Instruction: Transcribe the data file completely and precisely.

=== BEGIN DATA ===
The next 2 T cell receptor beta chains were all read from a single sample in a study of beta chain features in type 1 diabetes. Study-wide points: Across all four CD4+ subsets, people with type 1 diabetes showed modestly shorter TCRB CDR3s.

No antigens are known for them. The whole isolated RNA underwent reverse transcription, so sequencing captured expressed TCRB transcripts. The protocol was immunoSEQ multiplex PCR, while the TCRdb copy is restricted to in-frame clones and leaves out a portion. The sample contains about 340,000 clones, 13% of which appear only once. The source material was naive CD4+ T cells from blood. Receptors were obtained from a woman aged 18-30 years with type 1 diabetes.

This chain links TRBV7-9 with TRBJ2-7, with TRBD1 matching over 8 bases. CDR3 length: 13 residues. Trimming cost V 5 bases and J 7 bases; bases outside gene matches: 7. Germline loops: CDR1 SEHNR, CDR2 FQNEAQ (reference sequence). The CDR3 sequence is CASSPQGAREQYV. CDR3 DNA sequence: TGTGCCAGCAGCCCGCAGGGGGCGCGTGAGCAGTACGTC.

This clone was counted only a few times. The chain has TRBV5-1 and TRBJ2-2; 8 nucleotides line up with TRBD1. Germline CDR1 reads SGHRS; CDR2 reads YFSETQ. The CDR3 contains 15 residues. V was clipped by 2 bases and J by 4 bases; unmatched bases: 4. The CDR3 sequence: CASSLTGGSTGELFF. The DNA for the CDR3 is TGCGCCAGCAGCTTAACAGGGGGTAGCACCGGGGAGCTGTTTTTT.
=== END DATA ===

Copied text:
The next 2 T cell receptor beta chains were all read from a single sample in a study of beta chain features in type 1 diabetes. Study-wide points: Across all four CD4+ subsets, people with type 1 diabetes showed modestly shorter TCRB CDR3s.

No antigens are known for them. The whole isolated RNA underwent reverse transcription, so sequencing captured expressed TCRB transcripts. The protocol was immunoSEQ multiplex PCR, while the TCRdb copy is restricted to in-frame clones and leaves out a portion. The sample contains about 340,000 clones, 13% of which appear only once. The source material was naive CD4+ T cells from blood. Receptors were obtained from a woman aged 18-30 years with type 1 diabetes.

This chain links TRBV7-9 with TRBJ2-7, with TRBD1 matching over 8 bases. CDR3 length: 13 residues. Trimming cost V 5 bases and J 7 bases; bases outside gene matches: 7. Germline loops: CDR1 SEHNR, CDR2 FQNEAQ (reference sequence). The CDR3 sequence is CASSPQGAREQYV. CDR3 DNA sequence: TGTGCCAGCAGCCCGCAGGGGGCGCGTGAGCAGTACGTC.

This clone was counted only a few times. The chain has TRBV5-1 and TRBJ2-2; 8 nucleotides line up with TRBD1. Germline CDR1 reads SGHRS; CDR2 reads YFSETQ. The CDR3 contains 15 residues. V was clipped by 2 bases and J by 4 bases; unmatched bases: 4. The CDR3 sequence: CASSLTGGSTGELFF. The DNA for the CDR3 is TGCGCCAGCAGCTTAACAGGGGGTAGCACCGGGGAGCTGTTTTTT.